1. Transportation

Survey: Hillsborough residents support widening I-275 north of downtown Tampa

Traffic backups like this one at Malfunction Junction near downtown Tampa could be eased with the addition of a lane each way on I-275, from downtown to Bearss Avenue. More than 80 percent of Hillsborough County residents favor such a project, according to a new poll commissioned by the Tampa Bay Partnership. [Times (2008)]
Traffic backups like this one at Malfunction Junction near downtown Tampa could be eased with the addition of a lane each way on I-275, from downtown to Bearss Avenue. More than 80 percent of Hillsborough County residents favor such a project, according to a new poll commissioned by the Tampa Bay Partnership. [Times (2008)]
Published Jun. 5, 2019

TAMPA — A survey of about 400 Hillsborough residents shows strong support for widening Interstate 275 from downtown to Bearss Avenue and improving access to Interstate 4.

Approval from 84 percent of those surveyed is "exceptionally high and consistent, signaling that there is a clear mandate for steps to be taken," according to a presentation from Paul Fallon of Florida Opinion Research, which conducted the survey. It has an estimated margin of error of about 5 percent.

RELATED: How could Malfunction Junction be transformed? New videos offer a glimpse of the future.

Tampa Bay Partnership, a business group that often weighs in on transportation issues, commissioned the survey that took place by phone May 13-16. Partnership president Rick Homans is hoping the survey responses might encourage members of Hillsborough's Metropolitan Planning Organization to vote in favor of adding the project to the county's five-year plan, which prioritizes projects for the state to fund.

That vote, scheduled for Tuesday, would allow the county to access $80 million from the state in 2023 for the interstate changes, according to Beth Alden, executive director of the planning organization. The rest of the $300 million would still need to be secured in future years.

"This improves traffic flow and it fixes the bottlenecks," Homans said. "We need to continue to invest in our primary highway infrastructure."

More than 50 percent of those polled said they thought traffic congestion on that section of I-275 was a "very big" problem, with another nearly 30 percent saying it was somewhat of a problem. Women were more likely to think the traffic problem was worse, in addition to people who live close to I-275 and those who drive that stretch frequently.

The survey also found that a majority of people opposed converting the same section of the interstate to a street-level boulevard that would include more options for transit and pedestrians and help reconnect neighborhoods. Just under a third of those surveyed supported that plan, which would have dedicated lanes for public transit, bicycle and pedestrian paths, as well as landscaping and green space.

The boulevard concept first gained traction in 2016 during community discussions about the now-defunct Tampa Bay Express plan, which sought to bring express toll lanes to 90 miles of interstate. The tolls on those lanes would change based on demand, rising when traffic was heavy and falling when it was light.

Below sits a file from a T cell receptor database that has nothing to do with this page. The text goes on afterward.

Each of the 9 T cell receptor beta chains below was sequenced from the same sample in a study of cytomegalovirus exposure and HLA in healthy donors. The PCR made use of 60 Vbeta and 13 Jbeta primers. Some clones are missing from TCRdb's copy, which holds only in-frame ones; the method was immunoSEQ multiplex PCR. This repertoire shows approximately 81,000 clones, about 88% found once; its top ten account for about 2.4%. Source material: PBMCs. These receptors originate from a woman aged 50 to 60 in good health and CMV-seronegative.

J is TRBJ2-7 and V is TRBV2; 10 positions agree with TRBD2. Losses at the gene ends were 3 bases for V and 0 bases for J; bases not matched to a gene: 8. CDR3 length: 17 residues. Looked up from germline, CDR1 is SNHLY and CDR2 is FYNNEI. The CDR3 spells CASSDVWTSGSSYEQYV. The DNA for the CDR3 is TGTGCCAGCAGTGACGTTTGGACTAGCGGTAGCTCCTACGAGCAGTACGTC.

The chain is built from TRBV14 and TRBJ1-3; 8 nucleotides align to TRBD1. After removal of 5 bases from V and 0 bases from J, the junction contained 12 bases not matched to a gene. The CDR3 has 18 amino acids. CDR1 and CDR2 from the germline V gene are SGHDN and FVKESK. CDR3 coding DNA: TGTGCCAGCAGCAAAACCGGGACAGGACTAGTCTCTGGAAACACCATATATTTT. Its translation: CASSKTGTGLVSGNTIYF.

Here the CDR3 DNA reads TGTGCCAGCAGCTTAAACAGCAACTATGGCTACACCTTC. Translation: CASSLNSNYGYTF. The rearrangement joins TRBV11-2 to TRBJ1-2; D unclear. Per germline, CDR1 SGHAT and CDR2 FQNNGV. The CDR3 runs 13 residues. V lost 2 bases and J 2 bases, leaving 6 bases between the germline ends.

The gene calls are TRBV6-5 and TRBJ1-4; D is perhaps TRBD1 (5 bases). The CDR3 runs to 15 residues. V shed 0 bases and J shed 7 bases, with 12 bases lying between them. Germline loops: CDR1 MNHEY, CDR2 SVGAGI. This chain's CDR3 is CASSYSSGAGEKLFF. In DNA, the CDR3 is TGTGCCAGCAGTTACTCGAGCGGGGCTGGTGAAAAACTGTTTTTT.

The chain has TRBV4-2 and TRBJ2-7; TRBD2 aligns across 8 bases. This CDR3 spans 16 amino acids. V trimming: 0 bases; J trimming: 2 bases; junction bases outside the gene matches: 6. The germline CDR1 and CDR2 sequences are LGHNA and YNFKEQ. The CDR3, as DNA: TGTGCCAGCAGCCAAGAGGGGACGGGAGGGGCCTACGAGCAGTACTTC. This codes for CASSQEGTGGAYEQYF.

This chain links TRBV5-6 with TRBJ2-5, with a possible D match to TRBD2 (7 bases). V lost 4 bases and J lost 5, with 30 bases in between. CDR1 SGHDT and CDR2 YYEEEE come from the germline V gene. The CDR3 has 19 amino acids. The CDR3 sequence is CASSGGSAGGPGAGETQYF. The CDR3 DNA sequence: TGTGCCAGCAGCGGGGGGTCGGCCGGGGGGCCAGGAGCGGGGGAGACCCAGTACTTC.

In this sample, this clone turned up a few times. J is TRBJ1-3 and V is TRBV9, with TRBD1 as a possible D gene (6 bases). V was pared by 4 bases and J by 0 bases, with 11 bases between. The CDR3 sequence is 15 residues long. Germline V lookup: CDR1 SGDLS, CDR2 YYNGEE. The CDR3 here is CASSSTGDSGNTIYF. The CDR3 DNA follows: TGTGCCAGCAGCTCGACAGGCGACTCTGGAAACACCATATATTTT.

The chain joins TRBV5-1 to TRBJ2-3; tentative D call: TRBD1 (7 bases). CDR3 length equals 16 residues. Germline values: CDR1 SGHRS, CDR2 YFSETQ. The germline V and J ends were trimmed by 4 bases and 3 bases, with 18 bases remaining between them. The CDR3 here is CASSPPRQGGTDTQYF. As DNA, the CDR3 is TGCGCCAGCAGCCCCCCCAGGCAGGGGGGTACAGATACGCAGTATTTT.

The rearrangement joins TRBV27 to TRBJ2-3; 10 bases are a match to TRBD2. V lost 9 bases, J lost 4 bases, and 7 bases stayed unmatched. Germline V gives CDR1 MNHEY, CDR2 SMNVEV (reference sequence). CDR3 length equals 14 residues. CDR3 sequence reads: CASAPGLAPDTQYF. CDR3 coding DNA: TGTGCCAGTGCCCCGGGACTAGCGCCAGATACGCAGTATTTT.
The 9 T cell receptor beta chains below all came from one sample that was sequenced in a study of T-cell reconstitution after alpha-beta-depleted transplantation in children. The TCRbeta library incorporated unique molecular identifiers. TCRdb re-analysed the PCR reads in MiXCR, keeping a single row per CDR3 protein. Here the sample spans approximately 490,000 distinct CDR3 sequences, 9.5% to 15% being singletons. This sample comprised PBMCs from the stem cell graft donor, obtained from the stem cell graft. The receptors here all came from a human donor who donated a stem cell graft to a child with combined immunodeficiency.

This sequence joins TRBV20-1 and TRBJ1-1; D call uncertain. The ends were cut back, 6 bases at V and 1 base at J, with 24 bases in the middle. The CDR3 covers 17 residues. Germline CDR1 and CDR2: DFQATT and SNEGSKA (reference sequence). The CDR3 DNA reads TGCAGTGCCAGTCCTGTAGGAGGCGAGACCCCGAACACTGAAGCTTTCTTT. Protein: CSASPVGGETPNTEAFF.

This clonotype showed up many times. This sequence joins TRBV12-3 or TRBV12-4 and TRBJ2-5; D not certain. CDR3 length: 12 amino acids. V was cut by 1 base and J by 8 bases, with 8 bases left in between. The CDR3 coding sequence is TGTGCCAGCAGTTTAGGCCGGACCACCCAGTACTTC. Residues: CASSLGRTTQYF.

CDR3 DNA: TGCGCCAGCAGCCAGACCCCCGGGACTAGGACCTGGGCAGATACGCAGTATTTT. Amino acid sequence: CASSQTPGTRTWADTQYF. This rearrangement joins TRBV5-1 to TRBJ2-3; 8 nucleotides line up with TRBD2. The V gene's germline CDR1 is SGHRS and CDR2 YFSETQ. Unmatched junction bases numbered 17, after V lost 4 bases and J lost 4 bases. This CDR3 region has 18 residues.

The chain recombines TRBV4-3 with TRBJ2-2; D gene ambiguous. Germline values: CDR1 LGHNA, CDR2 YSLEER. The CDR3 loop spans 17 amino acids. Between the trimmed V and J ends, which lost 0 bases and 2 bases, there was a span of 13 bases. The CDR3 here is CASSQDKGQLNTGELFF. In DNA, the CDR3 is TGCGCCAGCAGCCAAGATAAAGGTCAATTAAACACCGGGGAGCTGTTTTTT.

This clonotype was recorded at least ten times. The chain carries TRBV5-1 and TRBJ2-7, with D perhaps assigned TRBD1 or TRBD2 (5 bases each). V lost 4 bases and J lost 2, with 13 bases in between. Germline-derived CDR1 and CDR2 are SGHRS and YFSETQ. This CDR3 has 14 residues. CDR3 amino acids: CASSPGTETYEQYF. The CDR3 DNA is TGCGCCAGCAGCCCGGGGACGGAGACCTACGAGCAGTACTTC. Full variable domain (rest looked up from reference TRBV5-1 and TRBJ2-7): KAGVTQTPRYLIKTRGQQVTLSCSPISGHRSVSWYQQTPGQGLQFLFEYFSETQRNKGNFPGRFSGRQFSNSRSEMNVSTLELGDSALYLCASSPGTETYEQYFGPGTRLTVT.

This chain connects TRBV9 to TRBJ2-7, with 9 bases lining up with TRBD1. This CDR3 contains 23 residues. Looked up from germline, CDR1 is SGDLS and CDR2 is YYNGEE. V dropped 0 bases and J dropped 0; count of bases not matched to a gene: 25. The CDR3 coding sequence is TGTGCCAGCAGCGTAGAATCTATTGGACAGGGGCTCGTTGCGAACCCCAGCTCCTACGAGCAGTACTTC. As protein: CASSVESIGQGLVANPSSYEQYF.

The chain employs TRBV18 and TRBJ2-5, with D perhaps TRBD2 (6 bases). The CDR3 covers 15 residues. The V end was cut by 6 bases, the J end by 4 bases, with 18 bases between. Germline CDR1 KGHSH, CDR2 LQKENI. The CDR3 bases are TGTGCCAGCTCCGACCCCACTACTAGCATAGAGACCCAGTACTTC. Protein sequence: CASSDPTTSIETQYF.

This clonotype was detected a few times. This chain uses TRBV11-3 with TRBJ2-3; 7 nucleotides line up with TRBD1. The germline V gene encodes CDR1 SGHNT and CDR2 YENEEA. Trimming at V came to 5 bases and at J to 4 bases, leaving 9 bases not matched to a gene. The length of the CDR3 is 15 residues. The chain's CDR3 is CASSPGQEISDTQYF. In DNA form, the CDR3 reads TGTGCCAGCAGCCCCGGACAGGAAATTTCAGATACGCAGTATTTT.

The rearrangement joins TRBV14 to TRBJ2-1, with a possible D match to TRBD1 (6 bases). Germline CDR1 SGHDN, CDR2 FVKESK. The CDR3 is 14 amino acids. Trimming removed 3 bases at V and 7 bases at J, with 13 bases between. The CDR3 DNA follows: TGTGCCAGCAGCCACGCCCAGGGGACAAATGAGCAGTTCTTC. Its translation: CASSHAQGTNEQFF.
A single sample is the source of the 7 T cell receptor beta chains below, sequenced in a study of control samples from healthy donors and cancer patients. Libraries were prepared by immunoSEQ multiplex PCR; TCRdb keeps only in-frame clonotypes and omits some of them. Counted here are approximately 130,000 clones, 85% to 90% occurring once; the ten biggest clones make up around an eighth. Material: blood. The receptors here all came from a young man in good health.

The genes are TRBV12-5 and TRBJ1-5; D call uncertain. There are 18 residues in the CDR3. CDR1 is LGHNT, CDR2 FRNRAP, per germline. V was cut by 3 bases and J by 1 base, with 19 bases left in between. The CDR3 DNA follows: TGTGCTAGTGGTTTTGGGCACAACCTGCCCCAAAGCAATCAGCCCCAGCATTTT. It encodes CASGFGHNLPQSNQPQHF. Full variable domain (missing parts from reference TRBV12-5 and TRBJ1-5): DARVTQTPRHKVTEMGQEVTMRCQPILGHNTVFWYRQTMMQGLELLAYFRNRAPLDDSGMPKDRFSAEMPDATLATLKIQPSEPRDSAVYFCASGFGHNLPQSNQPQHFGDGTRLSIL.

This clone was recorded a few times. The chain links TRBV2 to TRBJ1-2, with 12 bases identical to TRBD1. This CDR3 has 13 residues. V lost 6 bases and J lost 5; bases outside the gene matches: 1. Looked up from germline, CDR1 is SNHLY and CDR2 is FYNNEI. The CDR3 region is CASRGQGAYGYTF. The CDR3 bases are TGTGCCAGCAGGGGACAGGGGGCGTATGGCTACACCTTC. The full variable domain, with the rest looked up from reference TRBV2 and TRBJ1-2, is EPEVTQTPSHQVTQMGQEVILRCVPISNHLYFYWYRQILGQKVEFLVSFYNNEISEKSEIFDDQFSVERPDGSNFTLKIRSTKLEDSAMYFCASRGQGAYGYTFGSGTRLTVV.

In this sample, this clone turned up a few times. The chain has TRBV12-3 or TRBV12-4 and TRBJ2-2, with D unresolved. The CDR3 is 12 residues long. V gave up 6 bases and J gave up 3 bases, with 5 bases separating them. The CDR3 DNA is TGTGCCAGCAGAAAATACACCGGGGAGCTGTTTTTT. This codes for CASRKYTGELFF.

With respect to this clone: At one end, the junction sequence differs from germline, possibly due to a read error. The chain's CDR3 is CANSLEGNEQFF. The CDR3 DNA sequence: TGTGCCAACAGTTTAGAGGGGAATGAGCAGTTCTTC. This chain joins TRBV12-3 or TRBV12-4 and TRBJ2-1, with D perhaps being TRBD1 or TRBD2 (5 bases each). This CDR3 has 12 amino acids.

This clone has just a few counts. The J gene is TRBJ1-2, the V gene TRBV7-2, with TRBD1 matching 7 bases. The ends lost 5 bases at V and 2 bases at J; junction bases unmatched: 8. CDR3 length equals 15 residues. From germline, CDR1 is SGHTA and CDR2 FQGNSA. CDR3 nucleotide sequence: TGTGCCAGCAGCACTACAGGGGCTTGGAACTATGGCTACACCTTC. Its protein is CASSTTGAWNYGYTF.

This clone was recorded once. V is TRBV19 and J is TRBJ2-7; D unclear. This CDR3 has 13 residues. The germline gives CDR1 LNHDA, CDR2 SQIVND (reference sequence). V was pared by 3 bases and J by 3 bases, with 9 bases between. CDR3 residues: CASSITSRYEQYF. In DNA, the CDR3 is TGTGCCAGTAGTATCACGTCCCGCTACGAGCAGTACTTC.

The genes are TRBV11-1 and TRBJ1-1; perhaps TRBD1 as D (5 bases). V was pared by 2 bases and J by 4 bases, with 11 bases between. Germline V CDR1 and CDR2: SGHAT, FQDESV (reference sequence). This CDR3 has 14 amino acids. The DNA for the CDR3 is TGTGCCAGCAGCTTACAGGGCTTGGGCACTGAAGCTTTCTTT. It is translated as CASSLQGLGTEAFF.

The toll plan faced heavy opposition from urban communities that stood to lose homes, churches and community centers in the right-of-way acquisition. The state backed away from the project, and Florida Department of Transportation local secretary David Gwynn has since said the agency will not pursue toll lanes on I-275 north of downtown.

Gwynn told county officials in May that staff could do a long-range study of the boulevard concept while also moving forward with immediate needs on I-275, Alden said.

Of the more than 60 percent of survey respondents who opposed the boulevard plan, about 40 percent said they were concerned about congestion on local streets and another 28 percent said they worried about losing vital routes for employment.

Though Homans and the survey seemed to frame the interstate improvements and boulevard project as an either/or option, Alden said that's not the case.

"The boulevard concept is a big transformative change with a lot of implications that will all need a careful look, and that will take time," Alden said in an email Tuesday.

The state can pursue these short-term changes to the interstate while local officials decide whether to move forward with the boulevard plan, Alden said.

But Homans warned that community activist group Sunshine Citizens, which supports the boulevard, has repeatedly called on the county's planning organization to reject interstate funding and instead support options that focus on transit, bicyclists and pedestrians.

"Their position doesn't appear to reflect the interest and opinions of the community at large," Homans said. "Before the Hillsborough MPO makes a decision that could impact the entire Tampa Bay region, we felt it was important to have a better understanding of where Hillsborough County residents really stand on these issues."

Sunshine Citizens does have concerns about the changes proposed to I-275, spokeswoman Michelle Cookson said. The group instead supports a "no-build" option, which would not pursue any changes to the interstate as it currently stands.

Cookson criticized the partnership for spending "inordinate time and money" attacking the efforts of those who want to invest in transit and other transportation options.

"I don't see how a survey of 400 people comparing two completely unrelated projects and situations is indicative of anything negating the will of the voters," Cookson said in a statement. "We remain committed to holding elected officials accountable to their constituents and the state government accountable to open and transparent planning processes and costs."

Contact Caitlin Johnston at or (727) 893-8779. Follow @cljohnst.


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